Performance Testing – 4 Questions (an approach)

I’ve been asked to give a talk to some of our off-shore developers. They’re sitting through a workshop on just about everything related to the client environment, and I’m talking for 15 minutes about performance testing with Loadrunner against web-baed sales flows.

I thought about winging it, but the manager has asked for a powerpoint deck, so I’m assembling that now. And as I get to the first page about entry criteria and intake activities, it occurs to me that I’ve not defined this before although it’s always in my head and is a very common interview question and answer.

I had a chat with my colleague and explained to him that I use 4 questions to gather all the information I need to build and execute a performance test. He didn’t believe me and say’s he uses nine questions to get that information. So we discussed it some more and reached an understanding.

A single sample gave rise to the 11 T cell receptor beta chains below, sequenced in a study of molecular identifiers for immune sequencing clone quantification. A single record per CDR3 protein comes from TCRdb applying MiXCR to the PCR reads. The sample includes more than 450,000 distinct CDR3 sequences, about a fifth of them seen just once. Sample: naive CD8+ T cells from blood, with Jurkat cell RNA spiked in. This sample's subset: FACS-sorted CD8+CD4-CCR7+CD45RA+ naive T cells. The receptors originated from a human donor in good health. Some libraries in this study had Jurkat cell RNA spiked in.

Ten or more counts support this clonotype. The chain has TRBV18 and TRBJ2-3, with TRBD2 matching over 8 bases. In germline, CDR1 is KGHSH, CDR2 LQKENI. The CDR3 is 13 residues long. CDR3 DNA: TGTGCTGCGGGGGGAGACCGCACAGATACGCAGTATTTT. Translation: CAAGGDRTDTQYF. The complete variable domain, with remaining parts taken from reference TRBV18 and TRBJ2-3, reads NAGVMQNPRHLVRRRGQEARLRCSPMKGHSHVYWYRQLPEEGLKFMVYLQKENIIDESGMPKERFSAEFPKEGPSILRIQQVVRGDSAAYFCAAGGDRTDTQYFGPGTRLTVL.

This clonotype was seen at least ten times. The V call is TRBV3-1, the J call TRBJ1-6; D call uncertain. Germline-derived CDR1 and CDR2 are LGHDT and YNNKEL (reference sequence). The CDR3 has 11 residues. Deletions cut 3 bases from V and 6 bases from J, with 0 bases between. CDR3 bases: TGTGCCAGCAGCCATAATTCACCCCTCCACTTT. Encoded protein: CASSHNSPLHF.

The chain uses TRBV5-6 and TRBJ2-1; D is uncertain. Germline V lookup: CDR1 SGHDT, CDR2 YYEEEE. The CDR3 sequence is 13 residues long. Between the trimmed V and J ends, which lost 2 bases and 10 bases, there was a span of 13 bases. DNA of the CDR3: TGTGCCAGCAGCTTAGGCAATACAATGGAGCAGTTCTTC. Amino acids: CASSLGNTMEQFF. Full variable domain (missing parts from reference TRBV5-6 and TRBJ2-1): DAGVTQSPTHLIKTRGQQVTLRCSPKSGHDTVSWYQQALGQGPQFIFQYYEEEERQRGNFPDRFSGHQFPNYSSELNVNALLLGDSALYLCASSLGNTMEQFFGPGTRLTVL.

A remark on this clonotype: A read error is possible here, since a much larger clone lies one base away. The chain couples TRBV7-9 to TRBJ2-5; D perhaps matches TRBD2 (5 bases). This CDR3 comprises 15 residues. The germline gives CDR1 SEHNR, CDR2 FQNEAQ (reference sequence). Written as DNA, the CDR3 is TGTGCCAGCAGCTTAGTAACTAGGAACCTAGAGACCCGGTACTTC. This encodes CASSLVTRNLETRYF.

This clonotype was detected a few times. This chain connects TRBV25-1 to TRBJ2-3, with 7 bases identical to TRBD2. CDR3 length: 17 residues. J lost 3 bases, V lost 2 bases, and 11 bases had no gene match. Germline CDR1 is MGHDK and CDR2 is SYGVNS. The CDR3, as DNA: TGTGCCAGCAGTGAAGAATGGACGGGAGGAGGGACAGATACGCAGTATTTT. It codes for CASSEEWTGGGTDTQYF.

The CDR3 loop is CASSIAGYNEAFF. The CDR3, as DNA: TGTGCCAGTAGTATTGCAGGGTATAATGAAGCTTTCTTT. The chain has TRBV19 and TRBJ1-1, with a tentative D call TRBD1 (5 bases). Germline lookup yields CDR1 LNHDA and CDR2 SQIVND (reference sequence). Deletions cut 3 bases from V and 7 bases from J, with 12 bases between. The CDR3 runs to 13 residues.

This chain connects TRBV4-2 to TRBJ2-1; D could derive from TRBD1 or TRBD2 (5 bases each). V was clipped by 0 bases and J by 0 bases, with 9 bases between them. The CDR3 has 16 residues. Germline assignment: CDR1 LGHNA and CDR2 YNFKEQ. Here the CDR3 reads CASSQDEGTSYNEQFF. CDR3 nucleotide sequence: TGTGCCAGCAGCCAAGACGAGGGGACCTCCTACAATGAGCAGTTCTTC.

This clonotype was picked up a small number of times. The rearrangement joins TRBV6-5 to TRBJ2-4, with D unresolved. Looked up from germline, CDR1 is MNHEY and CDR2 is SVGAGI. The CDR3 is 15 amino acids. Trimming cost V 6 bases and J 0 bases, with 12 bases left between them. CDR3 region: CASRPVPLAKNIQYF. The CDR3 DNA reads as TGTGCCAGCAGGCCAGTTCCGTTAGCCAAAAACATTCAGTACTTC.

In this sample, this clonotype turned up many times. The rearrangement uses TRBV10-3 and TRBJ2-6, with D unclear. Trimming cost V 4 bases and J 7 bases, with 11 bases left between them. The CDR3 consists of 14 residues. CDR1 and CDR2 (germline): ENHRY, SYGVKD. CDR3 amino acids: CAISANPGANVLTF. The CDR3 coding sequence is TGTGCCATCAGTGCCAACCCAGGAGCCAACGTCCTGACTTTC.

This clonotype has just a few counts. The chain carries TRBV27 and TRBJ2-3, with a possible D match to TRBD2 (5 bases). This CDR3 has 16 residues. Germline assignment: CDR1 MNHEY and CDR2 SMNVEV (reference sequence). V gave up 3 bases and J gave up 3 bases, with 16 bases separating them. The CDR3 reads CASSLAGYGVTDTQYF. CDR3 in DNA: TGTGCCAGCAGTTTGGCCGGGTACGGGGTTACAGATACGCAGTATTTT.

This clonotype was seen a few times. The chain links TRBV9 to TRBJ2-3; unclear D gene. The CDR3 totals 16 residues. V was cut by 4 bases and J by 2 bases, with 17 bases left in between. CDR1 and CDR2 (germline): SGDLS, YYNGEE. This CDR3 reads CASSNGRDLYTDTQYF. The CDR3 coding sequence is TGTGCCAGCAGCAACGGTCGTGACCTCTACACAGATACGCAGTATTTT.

I’m talking about the 4 top-level first questions to which I need an answer before I’m building anything. Other questions will be required as we move forwards with the project. And the answers to the 4 questions will evoke other questions and answers but at the highest level, I walk into that first client meeting armed with my 4 questions.

  1. How is it built? – The solution under test
  2. What request(s)? – the script(s)
  3. How many? – requests per hour – the scenario
  4. How quickly? – do they need to go? – the requirement(s)

MM (my colleague) wants to ask about network topology, about transactional drop-out rates, about reporting structure and team contacts etc. I argue that isn’t necessary in the first instance, but is useful to know as and when, or before the first execution.

Simply, those 4 questions define the solution, the scripts, the scenario and the pass/fail criteria. From that I can build the test. Maybe it’s experience, maybe I’m overstating my abilities, or maybe I’m wrong, all I know is that for 15 years, I’ve been a performance tester and my refined approach begins with those 4 questions.

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